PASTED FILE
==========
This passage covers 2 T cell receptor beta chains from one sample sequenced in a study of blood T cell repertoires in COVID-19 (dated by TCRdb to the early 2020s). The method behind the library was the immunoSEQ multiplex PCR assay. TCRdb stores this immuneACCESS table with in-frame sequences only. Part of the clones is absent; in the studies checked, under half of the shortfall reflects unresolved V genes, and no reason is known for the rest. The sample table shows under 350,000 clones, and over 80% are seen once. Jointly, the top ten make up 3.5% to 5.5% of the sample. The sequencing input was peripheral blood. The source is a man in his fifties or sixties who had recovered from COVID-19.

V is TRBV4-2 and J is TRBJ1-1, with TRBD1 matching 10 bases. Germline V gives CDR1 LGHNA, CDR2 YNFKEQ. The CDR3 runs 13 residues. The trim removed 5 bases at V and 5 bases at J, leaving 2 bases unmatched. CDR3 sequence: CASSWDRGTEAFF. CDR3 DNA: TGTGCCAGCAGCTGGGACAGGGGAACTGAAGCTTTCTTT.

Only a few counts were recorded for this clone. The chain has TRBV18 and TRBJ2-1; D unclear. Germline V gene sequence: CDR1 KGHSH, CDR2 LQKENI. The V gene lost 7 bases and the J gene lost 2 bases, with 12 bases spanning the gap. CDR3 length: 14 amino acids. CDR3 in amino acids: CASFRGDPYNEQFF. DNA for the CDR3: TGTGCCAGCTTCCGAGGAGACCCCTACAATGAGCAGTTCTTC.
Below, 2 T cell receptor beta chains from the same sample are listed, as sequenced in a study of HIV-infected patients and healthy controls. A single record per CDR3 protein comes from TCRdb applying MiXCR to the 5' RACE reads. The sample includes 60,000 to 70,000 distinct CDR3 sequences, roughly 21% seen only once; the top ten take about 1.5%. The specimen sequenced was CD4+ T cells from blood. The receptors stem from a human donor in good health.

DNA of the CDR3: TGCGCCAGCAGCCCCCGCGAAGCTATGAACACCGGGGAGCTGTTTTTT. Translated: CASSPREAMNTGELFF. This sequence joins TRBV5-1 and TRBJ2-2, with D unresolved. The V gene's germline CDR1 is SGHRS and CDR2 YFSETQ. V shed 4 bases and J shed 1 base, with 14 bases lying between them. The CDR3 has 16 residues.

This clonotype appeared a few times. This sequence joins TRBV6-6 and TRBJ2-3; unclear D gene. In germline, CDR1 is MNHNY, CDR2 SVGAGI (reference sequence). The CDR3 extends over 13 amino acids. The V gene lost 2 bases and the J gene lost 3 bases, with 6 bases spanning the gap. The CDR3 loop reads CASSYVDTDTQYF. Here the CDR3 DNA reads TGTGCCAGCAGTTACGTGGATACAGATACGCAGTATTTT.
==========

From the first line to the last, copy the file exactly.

This passage covers 2 T cell receptor beta chains from one sample sequenced in a study of blood T cell repertoires in COVID-19 (dated by TCRdb to the early 2020s). The method behind the library was the immunoSEQ multiplex PCR assay. TCRdb stores this immuneACCESS table with in-frame sequences only. Part of the clones is absent; in the studies checked, under half of the shortfall reflects unresolved V genes, and no reason is known for the rest. The sample table shows under 350,000 clones, and over 80% are seen once. Jointly, the top ten make up 3.5% to 5.5% of the sample. The sequencing input was peripheral blood. The source is a man in his fifties or sixties who had recovered from COVID-19.

V is TRBV4-2 and J is TRBJ1-1, with TRBD1 matching 10 bases. Germline V gives CDR1 LGHNA, CDR2 YNFKEQ. The CDR3 runs 13 residues. The trim removed 5 bases at V and 5 bases at J, leaving 2 bases unmatched. CDR3 sequence: CASSWDRGTEAFF. CDR3 DNA: TGTGCCAGCAGCTGGGACAGGGGAACTGAAGCTTTCTTT.

Only a few counts were recorded for this clone. The chain has TRBV18 and TRBJ2-1; D unclear. Germline V gene sequence: CDR1 KGHSH, CDR2 LQKENI. The V gene lost 7 bases and the J gene lost 2 bases, with 12 bases spanning the gap. CDR3 length: 14 amino acids. CDR3 in amino acids: CASFRGDPYNEQFF. DNA for the CDR3: TGTGCCAGCTTCCGAGGAGACCCCTACAATGAGCAGTTCTTC.
Below, 2 T cell receptor beta chains from the same sample are listed, as sequenced in a study of HIV-infected patients and healthy controls. A single record per CDR3 protein comes from TCRdb applying MiXCR to the 5' RACE reads. The sample includes 60,000 to 70,000 distinct CDR3 sequences, roughly 21% seen only once; the top ten take about 1.5%. The specimen sequenced was CD4+ T cells from blood. The receptors stem from a human donor in good health.

DNA of the CDR3: TGCGCCAGCAGCCCCCGCGAAGCTATGAACACCGGGGAGCTGTTTTTT. Translated: CASSPREAMNTGELFF. This sequence joins TRBV5-1 and TRBJ2-2, with D unresolved. The V gene's germline CDR1 is SGHRS and CDR2 YFSETQ. V shed 4 bases and J shed 1 base, with 14 bases lying between them. The CDR3 has 16 residues.

This clonotype appeared a few times. This sequence joins TRBV6-6 and TRBJ2-3; unclear D gene. In germline, CDR1 is MNHNY, CDR2 SVGAGI (reference sequence). The CDR3 extends over 13 amino acids. The V gene lost 2 bases and the J gene lost 3 bases, with 6 bases spanning the gap. The CDR3 loop reads CASSYVDTDTQYF. Here the CDR3 DNA reads TGTGCCAGCAGTTACGTGGATACAGATACGCAGTATTTT.